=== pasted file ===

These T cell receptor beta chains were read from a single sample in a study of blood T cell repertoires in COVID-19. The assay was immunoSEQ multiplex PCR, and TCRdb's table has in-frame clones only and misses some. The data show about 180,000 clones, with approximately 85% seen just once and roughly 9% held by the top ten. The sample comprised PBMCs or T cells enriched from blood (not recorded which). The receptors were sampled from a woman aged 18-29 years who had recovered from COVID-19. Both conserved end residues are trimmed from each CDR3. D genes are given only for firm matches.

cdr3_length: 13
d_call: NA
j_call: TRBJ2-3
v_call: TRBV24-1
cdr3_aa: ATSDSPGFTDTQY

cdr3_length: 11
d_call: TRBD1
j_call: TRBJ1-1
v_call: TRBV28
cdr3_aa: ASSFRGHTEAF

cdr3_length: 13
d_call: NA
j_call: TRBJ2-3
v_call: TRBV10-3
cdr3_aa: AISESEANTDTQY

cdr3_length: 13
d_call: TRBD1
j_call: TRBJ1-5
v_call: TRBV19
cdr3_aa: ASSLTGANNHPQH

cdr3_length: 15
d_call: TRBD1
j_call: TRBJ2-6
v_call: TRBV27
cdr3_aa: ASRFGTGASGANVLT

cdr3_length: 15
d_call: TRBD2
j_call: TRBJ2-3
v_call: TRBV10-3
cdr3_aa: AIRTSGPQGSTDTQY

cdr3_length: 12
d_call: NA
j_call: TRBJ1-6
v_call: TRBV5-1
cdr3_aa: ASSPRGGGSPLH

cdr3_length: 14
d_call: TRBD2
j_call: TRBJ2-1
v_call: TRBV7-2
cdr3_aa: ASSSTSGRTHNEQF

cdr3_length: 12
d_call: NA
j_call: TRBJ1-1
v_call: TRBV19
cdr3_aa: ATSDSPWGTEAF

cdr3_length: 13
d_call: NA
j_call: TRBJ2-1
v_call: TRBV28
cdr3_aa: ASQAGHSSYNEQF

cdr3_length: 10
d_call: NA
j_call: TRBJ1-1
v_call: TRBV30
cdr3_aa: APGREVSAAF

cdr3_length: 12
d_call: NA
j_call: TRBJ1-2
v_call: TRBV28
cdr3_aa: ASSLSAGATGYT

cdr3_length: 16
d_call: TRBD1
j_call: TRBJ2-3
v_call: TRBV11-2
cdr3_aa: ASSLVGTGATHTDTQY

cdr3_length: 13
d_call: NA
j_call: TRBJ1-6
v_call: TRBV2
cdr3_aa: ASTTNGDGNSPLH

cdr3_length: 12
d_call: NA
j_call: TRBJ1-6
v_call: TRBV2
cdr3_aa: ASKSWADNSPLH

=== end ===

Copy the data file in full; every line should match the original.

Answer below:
These T cell receptor beta chains were read from a single sample in a study of blood T cell repertoires in COVID-19. The assay was immunoSEQ multiplex PCR, and TCRdb's table has in-frame clones only and misses some. The data show about 180,000 clones, with approximately 85% seen just once and roughly 9% held by the top ten. The sample comprised PBMCs or T cells enriched from blood (not recorded which). The receptors were sampled from a woman aged 18-29 years who had recovered from COVID-19. Both conserved end residues are trimmed from each CDR3. D genes are given only for firm matches.

cdr3_length: 13
d_call: NA
j_call: TRBJ2-3
v_call: TRBV24-1
cdr3_aa: ATSDSPGFTDTQY

cdr3_length: 11
d_call: TRBD1
j_call: TRBJ1-1
v_call: TRBV28
cdr3_aa: ASSFRGHTEAF

cdr3_length: 13
d_call: NA
j_call: TRBJ2-3
v_call: TRBV10-3
cdr3_aa: AISESEANTDTQY

cdr3_length: 13
d_call: TRBD1
j_call: TRBJ1-5
v_call: TRBV19
cdr3_aa: ASSLTGANNHPQH

cdr3_length: 15
d_call: TRBD1
j_call: TRBJ2-6
v_call: TRBV27
cdr3_aa: ASRFGTGASGANVLT

cdr3_length: 15
d_call: TRBD2
j_call: TRBJ2-3
v_call: TRBV10-3
cdr3_aa: AIRTSGPQGSTDTQY

cdr3_length: 12
d_call: NA
j_call: TRBJ1-6
v_call: TRBV5-1
cdr3_aa: ASSPRGGGSPLH

cdr3_length: 14
d_call: TRBD2
j_call: TRBJ2-1
v_call: TRBV7-2
cdr3_aa: ASSSTSGRTHNEQF

cdr3_length: 12
d_call: NA
j_call: TRBJ1-1
v_call: TRBV19
cdr3_aa: ATSDSPWGTEAF

cdr3_length: 13
d_call: NA
j_call: TRBJ2-1
v_call: TRBV28
cdr3_aa: ASQAGHSSYNEQF

cdr3_length: 10
d_call: NA
j_call: TRBJ1-1
v_call: TRBV30
cdr3_aa: APGREVSAAF

cdr3_length: 12
d_call: NA
j_call: TRBJ1-2
v_call: TRBV28
cdr3_aa: ASSLSAGATGYT

cdr3_length: 16
d_call: TRBD1
j_call: TRBJ2-3
v_call: TRBV11-2
cdr3_aa: ASSLVGTGATHTDTQY

cdr3_length: 13
d_call: NA
j_call: TRBJ1-6
v_call: TRBV2
cdr3_aa: ASTTNGDGNSPLH

cdr3_length: 12
d_call: NA
j_call: TRBJ1-6
v_call: TRBV2
cdr3_aa: ASKSWADNSPLH